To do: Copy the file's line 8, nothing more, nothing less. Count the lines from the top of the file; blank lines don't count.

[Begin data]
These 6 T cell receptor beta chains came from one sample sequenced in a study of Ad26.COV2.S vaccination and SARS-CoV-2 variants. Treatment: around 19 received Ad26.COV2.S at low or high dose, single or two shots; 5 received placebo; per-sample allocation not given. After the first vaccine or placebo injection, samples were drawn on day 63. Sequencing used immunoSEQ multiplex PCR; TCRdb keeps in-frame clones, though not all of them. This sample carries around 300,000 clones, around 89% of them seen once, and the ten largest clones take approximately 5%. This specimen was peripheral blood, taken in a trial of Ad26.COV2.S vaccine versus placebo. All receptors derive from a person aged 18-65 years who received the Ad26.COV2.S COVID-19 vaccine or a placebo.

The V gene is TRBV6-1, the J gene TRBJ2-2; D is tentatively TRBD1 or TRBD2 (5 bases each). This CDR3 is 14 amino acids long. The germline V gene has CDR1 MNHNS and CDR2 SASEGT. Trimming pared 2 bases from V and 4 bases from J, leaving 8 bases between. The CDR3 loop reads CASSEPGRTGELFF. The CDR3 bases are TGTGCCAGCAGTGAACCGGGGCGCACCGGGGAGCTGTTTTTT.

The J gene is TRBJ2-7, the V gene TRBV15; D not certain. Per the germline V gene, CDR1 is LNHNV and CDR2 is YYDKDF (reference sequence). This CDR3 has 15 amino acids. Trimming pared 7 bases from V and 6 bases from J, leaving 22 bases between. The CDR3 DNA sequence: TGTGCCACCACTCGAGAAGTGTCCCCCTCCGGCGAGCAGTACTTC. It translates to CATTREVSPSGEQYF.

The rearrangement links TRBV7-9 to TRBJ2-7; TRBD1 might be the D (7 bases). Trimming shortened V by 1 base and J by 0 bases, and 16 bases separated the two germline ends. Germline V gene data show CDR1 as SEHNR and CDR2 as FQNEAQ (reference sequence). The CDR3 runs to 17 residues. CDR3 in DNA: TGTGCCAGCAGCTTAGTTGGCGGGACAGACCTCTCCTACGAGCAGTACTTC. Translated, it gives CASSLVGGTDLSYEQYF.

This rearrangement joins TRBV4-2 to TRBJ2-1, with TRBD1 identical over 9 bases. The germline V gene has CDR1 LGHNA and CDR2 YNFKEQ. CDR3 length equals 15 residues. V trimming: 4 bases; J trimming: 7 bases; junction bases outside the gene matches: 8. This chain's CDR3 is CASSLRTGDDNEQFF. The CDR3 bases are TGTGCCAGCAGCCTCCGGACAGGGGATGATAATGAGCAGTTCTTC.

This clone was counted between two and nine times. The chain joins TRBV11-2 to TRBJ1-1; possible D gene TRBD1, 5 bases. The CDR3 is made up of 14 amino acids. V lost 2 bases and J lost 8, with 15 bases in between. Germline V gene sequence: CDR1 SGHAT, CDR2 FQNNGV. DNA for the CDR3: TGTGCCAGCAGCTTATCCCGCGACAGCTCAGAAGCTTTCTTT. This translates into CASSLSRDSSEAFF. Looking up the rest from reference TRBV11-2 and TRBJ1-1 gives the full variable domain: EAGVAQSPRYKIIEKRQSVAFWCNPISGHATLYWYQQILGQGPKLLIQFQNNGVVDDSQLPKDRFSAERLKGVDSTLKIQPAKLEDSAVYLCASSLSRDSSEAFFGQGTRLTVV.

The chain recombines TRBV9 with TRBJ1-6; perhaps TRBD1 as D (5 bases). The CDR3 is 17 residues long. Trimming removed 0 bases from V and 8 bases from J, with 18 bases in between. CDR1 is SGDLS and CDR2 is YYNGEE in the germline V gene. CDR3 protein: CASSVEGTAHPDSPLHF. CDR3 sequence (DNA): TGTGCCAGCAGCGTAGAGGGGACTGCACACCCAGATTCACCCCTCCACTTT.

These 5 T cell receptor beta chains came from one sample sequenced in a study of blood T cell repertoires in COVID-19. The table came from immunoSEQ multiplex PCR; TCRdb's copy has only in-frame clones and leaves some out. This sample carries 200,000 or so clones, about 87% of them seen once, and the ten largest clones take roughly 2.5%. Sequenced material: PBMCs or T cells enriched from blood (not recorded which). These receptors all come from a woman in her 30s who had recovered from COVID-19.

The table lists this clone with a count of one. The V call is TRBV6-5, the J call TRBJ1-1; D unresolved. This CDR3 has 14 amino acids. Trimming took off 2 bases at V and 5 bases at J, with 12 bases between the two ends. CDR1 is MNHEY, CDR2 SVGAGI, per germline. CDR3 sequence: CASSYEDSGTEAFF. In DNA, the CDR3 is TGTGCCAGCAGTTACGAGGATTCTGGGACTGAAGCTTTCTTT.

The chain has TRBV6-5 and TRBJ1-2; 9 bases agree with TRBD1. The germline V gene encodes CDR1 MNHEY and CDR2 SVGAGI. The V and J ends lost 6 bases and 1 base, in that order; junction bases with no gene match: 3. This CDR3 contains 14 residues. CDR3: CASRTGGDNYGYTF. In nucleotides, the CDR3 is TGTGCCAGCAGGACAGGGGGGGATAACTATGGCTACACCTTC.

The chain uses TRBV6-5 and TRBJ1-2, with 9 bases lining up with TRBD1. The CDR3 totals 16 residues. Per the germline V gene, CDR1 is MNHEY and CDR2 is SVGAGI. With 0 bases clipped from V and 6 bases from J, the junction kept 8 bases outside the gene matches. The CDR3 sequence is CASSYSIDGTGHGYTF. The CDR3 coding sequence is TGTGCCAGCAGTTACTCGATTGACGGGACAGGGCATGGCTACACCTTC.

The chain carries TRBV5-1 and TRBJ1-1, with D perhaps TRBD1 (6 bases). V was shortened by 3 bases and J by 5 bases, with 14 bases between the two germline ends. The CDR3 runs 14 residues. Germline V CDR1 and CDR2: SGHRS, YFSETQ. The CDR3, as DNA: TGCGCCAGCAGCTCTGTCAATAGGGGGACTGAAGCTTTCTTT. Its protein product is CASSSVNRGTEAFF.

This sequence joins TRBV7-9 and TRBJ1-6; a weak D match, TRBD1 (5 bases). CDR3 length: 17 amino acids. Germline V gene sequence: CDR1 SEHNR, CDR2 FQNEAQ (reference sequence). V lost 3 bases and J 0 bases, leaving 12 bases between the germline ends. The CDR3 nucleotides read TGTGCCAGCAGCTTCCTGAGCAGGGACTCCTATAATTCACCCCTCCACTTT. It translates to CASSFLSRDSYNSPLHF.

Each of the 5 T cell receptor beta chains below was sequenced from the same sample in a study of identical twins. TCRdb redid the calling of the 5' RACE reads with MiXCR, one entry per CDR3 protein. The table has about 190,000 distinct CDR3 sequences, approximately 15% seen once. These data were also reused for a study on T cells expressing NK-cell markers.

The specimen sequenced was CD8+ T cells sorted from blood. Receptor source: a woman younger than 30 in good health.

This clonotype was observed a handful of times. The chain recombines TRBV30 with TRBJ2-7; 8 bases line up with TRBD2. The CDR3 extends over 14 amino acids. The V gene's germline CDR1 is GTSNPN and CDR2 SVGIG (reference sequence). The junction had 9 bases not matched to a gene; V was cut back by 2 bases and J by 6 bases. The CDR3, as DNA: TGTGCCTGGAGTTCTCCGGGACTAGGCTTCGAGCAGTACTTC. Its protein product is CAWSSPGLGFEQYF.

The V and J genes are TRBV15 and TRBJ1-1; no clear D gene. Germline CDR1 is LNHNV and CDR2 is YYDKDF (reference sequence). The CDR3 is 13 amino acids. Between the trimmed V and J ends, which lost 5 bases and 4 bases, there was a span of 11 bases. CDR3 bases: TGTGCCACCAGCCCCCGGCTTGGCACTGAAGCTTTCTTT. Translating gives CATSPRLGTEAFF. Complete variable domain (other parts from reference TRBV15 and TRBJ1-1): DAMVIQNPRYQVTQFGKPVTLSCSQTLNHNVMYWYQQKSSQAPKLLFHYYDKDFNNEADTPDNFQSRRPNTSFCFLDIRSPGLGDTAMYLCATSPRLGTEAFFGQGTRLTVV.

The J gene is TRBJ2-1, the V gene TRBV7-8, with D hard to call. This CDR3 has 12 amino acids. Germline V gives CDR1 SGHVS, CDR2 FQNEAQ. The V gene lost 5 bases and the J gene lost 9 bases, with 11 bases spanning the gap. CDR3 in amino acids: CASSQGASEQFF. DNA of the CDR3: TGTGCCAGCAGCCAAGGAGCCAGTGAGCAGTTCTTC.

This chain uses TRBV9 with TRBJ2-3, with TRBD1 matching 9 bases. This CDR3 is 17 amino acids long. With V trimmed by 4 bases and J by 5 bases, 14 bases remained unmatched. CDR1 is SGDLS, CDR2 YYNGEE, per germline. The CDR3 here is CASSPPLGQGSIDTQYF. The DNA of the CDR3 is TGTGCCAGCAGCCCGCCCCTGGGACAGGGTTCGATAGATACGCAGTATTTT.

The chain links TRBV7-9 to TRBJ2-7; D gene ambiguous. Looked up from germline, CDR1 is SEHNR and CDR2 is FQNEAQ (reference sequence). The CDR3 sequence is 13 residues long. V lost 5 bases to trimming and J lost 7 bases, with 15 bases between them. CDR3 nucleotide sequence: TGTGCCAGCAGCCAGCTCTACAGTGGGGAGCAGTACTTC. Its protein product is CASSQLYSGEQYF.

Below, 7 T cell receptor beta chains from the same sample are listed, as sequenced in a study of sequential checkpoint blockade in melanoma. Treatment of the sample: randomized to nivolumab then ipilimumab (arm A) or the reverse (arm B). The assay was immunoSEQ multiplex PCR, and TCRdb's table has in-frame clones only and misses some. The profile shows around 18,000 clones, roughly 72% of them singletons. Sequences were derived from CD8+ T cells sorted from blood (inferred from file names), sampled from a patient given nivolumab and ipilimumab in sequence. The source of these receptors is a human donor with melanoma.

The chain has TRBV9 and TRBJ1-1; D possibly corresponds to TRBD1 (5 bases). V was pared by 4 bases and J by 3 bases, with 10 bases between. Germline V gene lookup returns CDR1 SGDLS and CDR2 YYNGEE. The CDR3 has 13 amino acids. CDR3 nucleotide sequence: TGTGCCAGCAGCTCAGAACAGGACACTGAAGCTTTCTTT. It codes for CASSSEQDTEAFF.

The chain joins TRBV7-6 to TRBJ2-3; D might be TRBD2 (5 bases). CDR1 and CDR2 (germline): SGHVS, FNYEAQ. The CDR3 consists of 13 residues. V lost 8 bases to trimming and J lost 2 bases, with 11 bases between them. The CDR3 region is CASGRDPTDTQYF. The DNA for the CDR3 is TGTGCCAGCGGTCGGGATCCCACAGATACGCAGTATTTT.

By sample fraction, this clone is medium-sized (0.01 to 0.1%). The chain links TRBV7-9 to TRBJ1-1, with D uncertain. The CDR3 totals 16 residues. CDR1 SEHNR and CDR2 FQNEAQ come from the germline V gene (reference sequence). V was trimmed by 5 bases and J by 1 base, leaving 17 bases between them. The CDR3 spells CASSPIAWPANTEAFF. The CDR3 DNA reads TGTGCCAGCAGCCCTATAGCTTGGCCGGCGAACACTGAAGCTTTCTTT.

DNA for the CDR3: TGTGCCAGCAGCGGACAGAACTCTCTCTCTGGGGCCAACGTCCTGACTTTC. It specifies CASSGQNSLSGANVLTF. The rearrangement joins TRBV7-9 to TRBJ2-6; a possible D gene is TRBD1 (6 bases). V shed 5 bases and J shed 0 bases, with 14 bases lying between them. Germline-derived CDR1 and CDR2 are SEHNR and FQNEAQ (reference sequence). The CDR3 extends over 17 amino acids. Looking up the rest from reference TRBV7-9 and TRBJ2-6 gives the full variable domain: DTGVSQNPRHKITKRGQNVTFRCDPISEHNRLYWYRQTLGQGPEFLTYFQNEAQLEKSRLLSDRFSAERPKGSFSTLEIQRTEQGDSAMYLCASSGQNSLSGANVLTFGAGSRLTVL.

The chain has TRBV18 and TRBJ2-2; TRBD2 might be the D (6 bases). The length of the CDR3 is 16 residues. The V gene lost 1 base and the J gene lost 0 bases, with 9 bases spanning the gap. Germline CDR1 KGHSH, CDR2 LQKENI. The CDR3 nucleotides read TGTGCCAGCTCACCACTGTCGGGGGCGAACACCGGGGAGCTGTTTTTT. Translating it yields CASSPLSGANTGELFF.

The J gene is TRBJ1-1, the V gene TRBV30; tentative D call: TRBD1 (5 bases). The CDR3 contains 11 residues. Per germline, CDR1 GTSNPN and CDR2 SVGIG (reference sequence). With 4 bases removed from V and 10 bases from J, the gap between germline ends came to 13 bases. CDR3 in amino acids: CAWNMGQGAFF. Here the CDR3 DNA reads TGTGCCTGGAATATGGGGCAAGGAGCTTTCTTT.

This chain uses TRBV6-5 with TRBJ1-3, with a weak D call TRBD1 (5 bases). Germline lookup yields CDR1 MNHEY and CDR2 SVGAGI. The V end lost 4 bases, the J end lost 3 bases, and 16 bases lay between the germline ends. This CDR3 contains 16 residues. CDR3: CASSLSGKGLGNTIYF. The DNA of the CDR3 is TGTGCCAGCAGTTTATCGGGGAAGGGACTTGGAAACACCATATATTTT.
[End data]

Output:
These 5 T cell receptor beta chains came from one sample sequenced in a study of blood T cell repertoires in COVID-19. The table came from immunoSEQ multiplex PCR; TCRdb's copy has only in-frame clones and leaves some out. This sample carries 200,000 or so clones, about 87% of them seen once, and the ten largest clones take roughly 2.5%. Sequenced material: PBMCs or T cells enriched from blood (not recorded which). These receptors all come from a woman in her 30s who had recovered from COVID-19.